Airlines: How An Industry Became A Troublemaker

Airlines Are Competition

While we may not be remotely aware of it, the airline industry is bustling. A few years ago, only a handful of budget airlines existed. They held a monopoly of inter-and-transcontinental flights with prices that matched their seemingly Goliath grip on the industry.

In the second decade of the twenty-first century, an industry grew out of the rise of middle-class income economies, and the airline boom was born.

The airline industry is a multi-billion dollar industry, whose seamless rise over the past 5 years has attributed to a leap in dubious business practices.

According to online statistics website, Statista (, since 2014 airlines worldwide have kept their margins consistent. While this is no cause for alarm, the exponential rate at which those profits have occurred, is. In 2011, airlines were worth a meager 8.3 billion, while within 8 years that number has sworn 300%.

In North America, profits double that of other regions alone. While the standard margin hovers around 8.27 dollars per customer.

An Unregulated Industry

There is no denying the elephant in the room as the airline industry has expanded. But perhaps it’s not the profit margins that passengers are most concerned about. According to a recent survey in Forbes magazine, a 2018 ACSI report confirms that the airline industry has a customer satisfaction score of 73. Which puts it near the bottom of the list, in line with cable and health insurance providers.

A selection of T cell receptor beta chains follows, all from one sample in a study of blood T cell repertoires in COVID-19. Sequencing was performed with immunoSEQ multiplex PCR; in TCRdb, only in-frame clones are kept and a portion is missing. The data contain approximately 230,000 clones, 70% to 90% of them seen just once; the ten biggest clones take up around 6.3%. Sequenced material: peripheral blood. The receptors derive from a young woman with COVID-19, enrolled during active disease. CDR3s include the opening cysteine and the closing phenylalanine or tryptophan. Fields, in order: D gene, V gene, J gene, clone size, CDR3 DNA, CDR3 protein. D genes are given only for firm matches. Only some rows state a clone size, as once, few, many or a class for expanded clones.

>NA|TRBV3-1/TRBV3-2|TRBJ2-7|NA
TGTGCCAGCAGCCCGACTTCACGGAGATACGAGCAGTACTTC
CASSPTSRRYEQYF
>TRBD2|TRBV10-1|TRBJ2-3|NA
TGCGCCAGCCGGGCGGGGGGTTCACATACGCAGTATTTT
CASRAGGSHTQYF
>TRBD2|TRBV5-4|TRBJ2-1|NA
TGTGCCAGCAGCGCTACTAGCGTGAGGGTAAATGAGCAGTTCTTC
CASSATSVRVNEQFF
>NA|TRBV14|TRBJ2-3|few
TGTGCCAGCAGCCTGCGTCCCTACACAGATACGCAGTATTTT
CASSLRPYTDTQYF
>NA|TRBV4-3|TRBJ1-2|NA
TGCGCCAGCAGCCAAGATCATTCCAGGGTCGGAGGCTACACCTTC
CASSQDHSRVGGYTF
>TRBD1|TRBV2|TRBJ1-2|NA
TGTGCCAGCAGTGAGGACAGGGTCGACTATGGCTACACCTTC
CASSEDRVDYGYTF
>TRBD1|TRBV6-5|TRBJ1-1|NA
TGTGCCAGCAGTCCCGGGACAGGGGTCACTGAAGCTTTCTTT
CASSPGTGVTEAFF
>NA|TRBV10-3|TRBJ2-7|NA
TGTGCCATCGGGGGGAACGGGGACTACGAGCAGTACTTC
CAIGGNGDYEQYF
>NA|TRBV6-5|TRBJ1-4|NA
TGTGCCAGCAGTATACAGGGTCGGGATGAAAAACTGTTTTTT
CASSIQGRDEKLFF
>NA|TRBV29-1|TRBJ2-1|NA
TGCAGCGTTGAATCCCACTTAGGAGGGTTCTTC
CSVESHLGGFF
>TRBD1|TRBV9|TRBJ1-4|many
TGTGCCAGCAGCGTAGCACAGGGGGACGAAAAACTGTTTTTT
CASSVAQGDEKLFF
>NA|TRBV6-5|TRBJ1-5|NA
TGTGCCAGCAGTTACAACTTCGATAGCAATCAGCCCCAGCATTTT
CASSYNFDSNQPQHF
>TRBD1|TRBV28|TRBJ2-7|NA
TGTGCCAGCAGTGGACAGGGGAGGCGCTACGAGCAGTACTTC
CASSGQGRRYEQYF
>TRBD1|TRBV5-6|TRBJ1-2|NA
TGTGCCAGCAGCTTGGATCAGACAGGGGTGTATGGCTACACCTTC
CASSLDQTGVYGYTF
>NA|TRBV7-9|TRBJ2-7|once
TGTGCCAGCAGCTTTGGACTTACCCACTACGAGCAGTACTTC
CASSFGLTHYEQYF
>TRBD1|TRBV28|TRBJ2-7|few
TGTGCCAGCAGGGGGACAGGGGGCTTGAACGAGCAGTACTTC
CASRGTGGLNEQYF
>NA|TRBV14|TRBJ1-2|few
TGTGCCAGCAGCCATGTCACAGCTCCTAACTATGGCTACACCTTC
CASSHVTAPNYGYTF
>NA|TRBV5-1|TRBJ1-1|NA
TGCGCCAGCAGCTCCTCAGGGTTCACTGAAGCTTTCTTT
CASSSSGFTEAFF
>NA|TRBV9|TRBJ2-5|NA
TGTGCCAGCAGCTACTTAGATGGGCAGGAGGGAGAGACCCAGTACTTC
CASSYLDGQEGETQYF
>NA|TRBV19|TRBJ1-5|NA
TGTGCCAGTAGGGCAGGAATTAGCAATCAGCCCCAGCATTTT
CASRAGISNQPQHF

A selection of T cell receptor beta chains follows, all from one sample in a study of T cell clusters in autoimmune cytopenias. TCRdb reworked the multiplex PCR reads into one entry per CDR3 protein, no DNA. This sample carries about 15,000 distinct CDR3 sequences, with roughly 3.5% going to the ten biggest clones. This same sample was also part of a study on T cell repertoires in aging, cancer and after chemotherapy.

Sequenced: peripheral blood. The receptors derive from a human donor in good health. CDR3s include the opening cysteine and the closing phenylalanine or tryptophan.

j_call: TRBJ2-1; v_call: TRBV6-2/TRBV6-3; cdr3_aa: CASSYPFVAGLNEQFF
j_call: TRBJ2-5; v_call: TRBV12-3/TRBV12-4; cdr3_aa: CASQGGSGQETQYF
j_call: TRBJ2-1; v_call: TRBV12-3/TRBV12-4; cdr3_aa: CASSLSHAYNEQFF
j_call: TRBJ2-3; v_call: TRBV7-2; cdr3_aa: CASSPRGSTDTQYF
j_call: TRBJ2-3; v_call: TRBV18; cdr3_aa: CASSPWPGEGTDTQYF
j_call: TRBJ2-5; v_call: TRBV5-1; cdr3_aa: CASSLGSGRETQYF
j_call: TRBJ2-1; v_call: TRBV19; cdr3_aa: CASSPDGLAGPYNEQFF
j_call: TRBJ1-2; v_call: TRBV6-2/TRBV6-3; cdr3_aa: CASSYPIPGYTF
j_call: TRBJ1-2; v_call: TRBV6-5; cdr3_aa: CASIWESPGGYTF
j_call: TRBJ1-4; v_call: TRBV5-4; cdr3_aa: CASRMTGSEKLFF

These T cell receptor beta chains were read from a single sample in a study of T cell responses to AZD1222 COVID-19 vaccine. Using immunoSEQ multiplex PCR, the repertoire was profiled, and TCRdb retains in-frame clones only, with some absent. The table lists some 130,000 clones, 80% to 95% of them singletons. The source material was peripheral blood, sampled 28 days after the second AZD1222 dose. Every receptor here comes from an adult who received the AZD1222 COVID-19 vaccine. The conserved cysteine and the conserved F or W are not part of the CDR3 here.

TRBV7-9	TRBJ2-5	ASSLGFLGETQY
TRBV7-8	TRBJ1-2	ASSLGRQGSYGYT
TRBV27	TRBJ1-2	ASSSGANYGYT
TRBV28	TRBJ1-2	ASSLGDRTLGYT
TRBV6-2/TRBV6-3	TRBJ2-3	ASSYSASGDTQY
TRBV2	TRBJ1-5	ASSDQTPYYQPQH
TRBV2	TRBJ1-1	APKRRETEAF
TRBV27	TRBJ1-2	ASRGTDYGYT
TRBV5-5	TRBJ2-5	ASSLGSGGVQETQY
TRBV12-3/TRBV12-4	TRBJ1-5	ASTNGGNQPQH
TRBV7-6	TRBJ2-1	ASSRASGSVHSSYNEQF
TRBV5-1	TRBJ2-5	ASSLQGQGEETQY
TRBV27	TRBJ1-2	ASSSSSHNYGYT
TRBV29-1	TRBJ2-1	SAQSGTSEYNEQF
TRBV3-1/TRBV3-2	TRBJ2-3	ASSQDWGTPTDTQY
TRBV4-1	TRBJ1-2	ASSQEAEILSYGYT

With a 3% decline on the 2017 results, the industry consistently remains a blight on the retail landscape. It has sat near the bottom of the list since the ACSI’s inception 20 years prior.

The airline industry is remarkably its own worst enemy, as each company battles to outmaneuver its competition. At the forefront of this battle lies the customer, an exploited pawn in this game.

According to Skytraxx, the online hub for the airline industry, the top 10 complaints include: lost luggage, delays, and meals. Alarmingly, this also includes a number of affairs, such as: hidden fees, refunds, and fare terms. And this is where perhaps the airline industry is profiting the most.


Airlines Are Greedy

While many customers think that their 10 dollar flight from London to Budapest is a winner, what they fail to notice is the hidden fees and smart ways that airlines are profiting off their passengers.

Consider the costs involved in adding extra luggage, or receiving a special meal. If you do not declare your luggage before arrival, there’s a cost for that to. Surprisingly, in recent years passengers are charged exorbitant fees for checking-in at the airport desk. All of these ensure airlines remain a major con.

While it may seem to be a relevant sticking point, airlines are cunningly trying to offer customers what they really want – value for money. And how do you get that? Through offering what seems like a bargain, a 10 dollar flight (with hidden extras), is a much smarter way to package your product, then a 70 dollar flight.